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Brian L. v. Heather E.

Supreme Court of Appeals of West Virginia

September 9, 2019

Brian L., Respondent Below, Petitioner
Heather E., Petitioner Below, Respondent

          (Cabell County 13-D-886)


         Petitioner Brian L., pro se, appeals the Circuit Court of Cabell County's July 17, 2018, order that affirmed a family court order denying his request for modification of an order directing that he have no contact with his child. Respondent Heather E., by counsel Arik C. Paraschos and Noel M. Olivero, filed a response in support of the circuit court's order. Petitioner submitted a reply.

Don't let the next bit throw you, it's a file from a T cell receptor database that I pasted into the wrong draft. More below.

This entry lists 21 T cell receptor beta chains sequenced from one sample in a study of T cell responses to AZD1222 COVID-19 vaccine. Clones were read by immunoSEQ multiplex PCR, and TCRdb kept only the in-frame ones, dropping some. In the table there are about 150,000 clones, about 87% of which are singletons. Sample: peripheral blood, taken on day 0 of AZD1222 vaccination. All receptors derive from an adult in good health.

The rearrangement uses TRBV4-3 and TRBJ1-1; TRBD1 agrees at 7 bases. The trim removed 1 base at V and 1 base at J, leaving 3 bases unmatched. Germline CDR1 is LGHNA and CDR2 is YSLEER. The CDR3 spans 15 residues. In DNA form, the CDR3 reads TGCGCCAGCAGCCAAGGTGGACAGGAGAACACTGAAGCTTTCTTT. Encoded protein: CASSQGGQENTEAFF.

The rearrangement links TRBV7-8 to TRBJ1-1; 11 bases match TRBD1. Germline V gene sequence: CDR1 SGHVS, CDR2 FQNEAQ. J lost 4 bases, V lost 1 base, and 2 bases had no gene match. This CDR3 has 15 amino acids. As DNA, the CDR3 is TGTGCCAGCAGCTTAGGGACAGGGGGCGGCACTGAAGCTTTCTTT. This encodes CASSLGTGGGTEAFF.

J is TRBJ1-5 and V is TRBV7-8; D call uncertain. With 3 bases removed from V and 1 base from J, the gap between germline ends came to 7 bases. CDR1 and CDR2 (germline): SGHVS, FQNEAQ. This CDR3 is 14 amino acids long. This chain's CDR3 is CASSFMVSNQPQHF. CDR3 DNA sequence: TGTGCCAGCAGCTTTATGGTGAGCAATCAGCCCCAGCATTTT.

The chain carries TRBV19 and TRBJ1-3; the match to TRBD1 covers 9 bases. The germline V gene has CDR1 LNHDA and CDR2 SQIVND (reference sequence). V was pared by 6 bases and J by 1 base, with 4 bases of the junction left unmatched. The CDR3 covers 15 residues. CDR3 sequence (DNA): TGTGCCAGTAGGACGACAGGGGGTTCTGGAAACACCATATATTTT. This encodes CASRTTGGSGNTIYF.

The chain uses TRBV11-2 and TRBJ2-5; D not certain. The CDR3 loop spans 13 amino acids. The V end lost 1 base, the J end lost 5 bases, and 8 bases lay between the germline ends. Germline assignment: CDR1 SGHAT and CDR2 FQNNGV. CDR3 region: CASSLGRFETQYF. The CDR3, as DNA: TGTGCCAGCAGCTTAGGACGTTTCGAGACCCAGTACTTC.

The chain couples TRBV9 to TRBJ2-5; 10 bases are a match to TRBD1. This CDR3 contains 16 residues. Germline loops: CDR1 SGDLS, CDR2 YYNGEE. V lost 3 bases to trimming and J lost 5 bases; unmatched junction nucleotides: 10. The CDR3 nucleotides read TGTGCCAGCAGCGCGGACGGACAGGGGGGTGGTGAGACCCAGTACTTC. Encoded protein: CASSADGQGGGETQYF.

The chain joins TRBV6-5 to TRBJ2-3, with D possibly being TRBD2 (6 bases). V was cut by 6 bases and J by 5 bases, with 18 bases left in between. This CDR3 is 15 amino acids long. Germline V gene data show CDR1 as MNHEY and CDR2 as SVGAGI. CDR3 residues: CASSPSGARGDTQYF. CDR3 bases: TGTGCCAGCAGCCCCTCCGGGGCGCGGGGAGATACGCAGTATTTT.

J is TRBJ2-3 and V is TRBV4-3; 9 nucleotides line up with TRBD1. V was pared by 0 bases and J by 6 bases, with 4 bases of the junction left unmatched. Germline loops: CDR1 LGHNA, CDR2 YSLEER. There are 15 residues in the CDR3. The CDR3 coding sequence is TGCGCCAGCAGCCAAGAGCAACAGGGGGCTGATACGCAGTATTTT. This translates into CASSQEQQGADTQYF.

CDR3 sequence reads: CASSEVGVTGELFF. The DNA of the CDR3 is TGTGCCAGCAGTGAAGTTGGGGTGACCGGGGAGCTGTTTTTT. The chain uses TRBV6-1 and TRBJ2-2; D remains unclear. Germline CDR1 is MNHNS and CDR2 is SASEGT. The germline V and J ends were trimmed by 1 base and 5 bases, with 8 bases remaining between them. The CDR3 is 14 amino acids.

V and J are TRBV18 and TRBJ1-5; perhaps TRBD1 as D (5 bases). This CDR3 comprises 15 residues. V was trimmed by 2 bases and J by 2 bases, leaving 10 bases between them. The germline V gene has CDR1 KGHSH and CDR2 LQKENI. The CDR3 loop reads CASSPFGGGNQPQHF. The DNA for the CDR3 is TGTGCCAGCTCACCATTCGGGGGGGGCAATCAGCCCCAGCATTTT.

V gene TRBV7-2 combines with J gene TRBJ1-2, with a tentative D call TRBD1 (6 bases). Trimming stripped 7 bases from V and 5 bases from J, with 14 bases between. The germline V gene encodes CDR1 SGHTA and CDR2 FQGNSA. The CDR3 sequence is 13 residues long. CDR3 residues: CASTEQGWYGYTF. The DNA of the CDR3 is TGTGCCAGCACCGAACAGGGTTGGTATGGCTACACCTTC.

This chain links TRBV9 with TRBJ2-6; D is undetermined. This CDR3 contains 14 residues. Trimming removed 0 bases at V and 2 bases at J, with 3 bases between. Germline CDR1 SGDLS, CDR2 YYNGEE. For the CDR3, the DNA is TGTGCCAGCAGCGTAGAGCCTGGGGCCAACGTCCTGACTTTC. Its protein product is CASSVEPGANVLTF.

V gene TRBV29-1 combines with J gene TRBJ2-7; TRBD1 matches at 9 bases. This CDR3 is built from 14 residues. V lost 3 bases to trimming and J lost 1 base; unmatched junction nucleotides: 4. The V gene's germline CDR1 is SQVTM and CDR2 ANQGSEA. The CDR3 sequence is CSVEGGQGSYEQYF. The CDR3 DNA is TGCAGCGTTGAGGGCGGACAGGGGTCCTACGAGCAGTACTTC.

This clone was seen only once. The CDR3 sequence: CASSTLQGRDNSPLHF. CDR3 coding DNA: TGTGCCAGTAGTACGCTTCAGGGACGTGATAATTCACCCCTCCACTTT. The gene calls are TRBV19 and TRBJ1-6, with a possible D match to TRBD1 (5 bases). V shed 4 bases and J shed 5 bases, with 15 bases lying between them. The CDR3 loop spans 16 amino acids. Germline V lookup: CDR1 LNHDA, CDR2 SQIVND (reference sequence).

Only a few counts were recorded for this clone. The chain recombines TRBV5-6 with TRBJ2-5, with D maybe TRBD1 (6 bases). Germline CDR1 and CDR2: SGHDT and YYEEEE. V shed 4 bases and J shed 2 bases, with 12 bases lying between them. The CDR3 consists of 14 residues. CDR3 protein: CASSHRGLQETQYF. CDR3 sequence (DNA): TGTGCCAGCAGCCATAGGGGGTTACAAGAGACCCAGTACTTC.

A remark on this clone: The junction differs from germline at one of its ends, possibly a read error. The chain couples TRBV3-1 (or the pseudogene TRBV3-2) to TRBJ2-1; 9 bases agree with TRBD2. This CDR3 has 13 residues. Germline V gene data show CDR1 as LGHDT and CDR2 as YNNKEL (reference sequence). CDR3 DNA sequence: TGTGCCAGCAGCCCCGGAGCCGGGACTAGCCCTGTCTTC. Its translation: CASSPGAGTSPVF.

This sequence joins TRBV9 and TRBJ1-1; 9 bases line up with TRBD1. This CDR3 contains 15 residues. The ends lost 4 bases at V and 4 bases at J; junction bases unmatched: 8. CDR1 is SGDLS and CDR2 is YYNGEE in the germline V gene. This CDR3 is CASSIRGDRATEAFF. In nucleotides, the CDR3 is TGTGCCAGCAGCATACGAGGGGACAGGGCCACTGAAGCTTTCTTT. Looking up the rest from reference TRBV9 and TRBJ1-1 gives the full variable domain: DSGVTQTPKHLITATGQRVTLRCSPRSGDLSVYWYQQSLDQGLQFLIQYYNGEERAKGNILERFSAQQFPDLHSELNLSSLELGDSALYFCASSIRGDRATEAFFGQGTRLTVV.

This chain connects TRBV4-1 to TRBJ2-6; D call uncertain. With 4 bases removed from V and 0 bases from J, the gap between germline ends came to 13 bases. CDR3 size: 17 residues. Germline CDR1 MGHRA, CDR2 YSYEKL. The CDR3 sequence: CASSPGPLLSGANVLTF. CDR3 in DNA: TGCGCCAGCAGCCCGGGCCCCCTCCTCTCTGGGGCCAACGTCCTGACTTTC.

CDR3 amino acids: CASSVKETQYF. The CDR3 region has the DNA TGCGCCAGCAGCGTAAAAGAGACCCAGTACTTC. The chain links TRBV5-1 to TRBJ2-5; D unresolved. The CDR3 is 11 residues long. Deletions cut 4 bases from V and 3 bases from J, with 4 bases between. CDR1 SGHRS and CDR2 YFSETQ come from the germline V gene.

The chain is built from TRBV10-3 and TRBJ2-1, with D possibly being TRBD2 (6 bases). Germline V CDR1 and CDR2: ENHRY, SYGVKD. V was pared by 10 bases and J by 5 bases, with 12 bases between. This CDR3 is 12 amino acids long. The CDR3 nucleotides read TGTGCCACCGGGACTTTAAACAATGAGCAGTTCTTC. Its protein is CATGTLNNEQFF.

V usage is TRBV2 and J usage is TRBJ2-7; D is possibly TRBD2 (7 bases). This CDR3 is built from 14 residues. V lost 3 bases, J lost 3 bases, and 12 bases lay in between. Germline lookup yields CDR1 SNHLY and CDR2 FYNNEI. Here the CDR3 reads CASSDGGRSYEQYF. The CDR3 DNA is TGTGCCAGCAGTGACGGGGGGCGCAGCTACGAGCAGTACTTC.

This Court has considered the parties' briefs and the record on appeal. The facts and legal arguments are adequately presented, and the decisional process would not be significantly aided by oral argument. Upon consideration of the standard of review, the briefs, and the record presented, the Court finds no substantial question of law and no prejudicial error. For these reasons, a memorandum decision affirming the order of the circuit court is appropriate under Rule 21 of the Rules of Appellate Procedure.

         Petitioner Brian L. ("Father") and Respondent Heather E. ("Mother") are the parents of C.L., who was born on February 10, 2012, in Virginia. The couple never married and ceased living together on a consistent basis shortly after the child's birth. Father moved to Texas and Mother and child to Kentucky and, eventually, to West Virginia where Mother married.